It’s estimated Australia needs somewhere between half a million and a million skilled workers to address our current labour shortage. The borders opening isn’t going to be a magical solution, so short of human cloning, how can Australian businesses handle this crisis?
By thinking radically differently, in a fiercely competitive market, we must stand out from the crowd.
Most companies wouldn’t think of writing their own marketing copy to attract new customers. Yet when it comes to attracting employees – a resource far more in demand than customers – they write their own job ads and put candidates to sleep in the process.
Don’t write your own job ad; hire an expert to help you understand what you offer that’s truly unique, and hire a marketing firm to help you write a job ad that appeals to your candidate pool. Use video and graphics. Personalise your ads and get people excited about the prospect of working for you and no one else.
After you’ve got the candidates interested, treat them well. Many companies still operate as though there are far more candidates than jobs, even though the opposite will remain true for the next decade. They make candidates jump through unnecessary hoops, treat them like they are even lucky to be considered for an open role and then ghost them when they are unsuccessful.
Instead, provide an exceptional recruitment experience. Make it easy, make it fast, and make it enjoyable. Whatever you do, get back to all candidates, successful or not, with honest feedback and something they can take away to help them in their next application process.
Companies can also think differently about how to fill roles. The old paradigm of one job for one person is quickly disappearing. Instead, think about the tasks that need to be done like a jigsaw puzzle. Which pieces of the puzzle can be automated? Which pieces can be done by someone overseas? Which can be done by someone with the right skills but no experience in your industry?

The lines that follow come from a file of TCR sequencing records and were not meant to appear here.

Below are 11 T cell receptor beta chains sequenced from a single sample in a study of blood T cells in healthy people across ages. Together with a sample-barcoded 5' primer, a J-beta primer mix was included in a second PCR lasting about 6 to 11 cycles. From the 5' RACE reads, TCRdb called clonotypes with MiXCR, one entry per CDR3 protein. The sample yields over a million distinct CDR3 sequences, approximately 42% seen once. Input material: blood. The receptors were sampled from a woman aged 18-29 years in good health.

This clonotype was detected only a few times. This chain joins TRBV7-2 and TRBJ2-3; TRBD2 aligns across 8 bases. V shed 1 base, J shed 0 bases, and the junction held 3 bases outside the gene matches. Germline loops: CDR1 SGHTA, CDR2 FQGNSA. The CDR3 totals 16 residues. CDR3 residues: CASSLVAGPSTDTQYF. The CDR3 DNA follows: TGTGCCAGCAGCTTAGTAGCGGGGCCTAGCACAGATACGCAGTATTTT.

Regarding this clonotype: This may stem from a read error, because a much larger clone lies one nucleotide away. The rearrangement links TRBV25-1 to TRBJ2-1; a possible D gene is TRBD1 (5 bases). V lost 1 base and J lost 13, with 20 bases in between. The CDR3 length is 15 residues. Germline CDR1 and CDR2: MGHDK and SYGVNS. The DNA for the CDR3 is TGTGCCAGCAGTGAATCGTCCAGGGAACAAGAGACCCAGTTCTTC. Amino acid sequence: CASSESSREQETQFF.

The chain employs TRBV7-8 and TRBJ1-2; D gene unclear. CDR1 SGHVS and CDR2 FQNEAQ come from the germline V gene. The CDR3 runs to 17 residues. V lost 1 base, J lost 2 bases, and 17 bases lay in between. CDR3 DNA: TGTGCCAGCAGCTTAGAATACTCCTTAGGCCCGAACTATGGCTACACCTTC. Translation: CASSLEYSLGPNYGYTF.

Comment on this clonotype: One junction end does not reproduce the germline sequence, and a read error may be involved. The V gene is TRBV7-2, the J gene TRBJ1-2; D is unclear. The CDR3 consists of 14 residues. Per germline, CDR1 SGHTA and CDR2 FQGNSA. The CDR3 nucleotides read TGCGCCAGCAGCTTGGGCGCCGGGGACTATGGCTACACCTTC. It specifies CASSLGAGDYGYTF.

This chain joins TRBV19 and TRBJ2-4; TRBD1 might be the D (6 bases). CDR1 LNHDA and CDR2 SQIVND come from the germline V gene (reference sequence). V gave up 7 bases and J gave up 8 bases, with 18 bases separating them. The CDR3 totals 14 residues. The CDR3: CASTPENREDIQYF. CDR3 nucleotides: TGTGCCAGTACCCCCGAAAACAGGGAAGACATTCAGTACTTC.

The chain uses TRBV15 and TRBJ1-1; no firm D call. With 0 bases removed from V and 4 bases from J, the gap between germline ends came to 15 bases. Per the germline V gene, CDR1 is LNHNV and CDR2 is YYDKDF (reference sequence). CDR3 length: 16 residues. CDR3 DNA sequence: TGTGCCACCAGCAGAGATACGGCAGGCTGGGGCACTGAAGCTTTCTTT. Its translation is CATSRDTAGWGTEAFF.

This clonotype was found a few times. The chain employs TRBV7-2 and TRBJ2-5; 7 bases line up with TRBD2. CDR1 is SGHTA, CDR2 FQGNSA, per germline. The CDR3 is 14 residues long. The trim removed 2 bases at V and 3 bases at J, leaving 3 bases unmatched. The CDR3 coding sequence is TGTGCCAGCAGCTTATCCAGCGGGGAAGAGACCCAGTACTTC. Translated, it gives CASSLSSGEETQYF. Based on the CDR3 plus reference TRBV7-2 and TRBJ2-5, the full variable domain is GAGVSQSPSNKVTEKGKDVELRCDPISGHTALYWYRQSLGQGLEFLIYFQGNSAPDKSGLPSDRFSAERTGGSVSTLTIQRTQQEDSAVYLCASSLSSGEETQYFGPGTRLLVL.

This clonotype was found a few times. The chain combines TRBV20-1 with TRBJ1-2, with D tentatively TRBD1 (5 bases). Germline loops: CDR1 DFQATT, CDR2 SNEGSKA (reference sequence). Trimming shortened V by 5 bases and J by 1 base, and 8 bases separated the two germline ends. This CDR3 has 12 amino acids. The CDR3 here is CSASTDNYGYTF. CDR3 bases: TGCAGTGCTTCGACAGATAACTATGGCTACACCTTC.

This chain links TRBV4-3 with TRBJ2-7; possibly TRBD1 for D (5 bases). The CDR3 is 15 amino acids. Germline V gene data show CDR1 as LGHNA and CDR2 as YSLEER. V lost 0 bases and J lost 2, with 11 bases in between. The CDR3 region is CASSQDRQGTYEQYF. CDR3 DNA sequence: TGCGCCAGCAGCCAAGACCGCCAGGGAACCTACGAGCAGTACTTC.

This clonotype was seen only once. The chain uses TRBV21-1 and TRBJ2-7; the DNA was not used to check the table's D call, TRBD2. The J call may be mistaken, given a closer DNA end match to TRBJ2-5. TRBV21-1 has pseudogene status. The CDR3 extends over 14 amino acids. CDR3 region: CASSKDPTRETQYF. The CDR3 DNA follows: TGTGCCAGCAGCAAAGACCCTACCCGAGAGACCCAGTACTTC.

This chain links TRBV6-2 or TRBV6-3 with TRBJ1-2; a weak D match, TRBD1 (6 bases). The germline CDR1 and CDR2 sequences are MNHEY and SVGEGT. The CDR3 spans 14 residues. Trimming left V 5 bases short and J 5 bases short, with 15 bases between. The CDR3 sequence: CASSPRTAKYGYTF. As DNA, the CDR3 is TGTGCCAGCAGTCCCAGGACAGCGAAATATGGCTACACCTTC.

In 2020, telecommunications firm Ericsson began hiring biologists and putting them through extensive training programs to become data analysts. The training was expensive but proved to be far cheaper than leaving roles unfilled.
Make sure you also have a broad pool from which you fish for candidates by considering job share arrangements, older workers and people with disabilities, and upskill and reskill your existing staff to make sure you never lose good employees – be sure to look one to three years into the future to cover your needs with reskilling.
Lastly, look to boost employee retention by ensuring you have quality managers and team leaders. If you have managers or supervisors who consistently lose people, don’t look for people to replace those you lose – dedicate your resources to train or replace the manager or supervisor. Study those managers and supervisors who everyone wants to work for. What do they have that the others don’t? Hire, train and promote for those characteristics.
These solutions are not simple. But companies need to accept that the old recruitment strategies are no longer the best. Companies who understand this and begin to set themselves out from the crowd in 2022 will be around to celebrate 2032.
Kim Seeling Smith is the CEO of Ignite Global.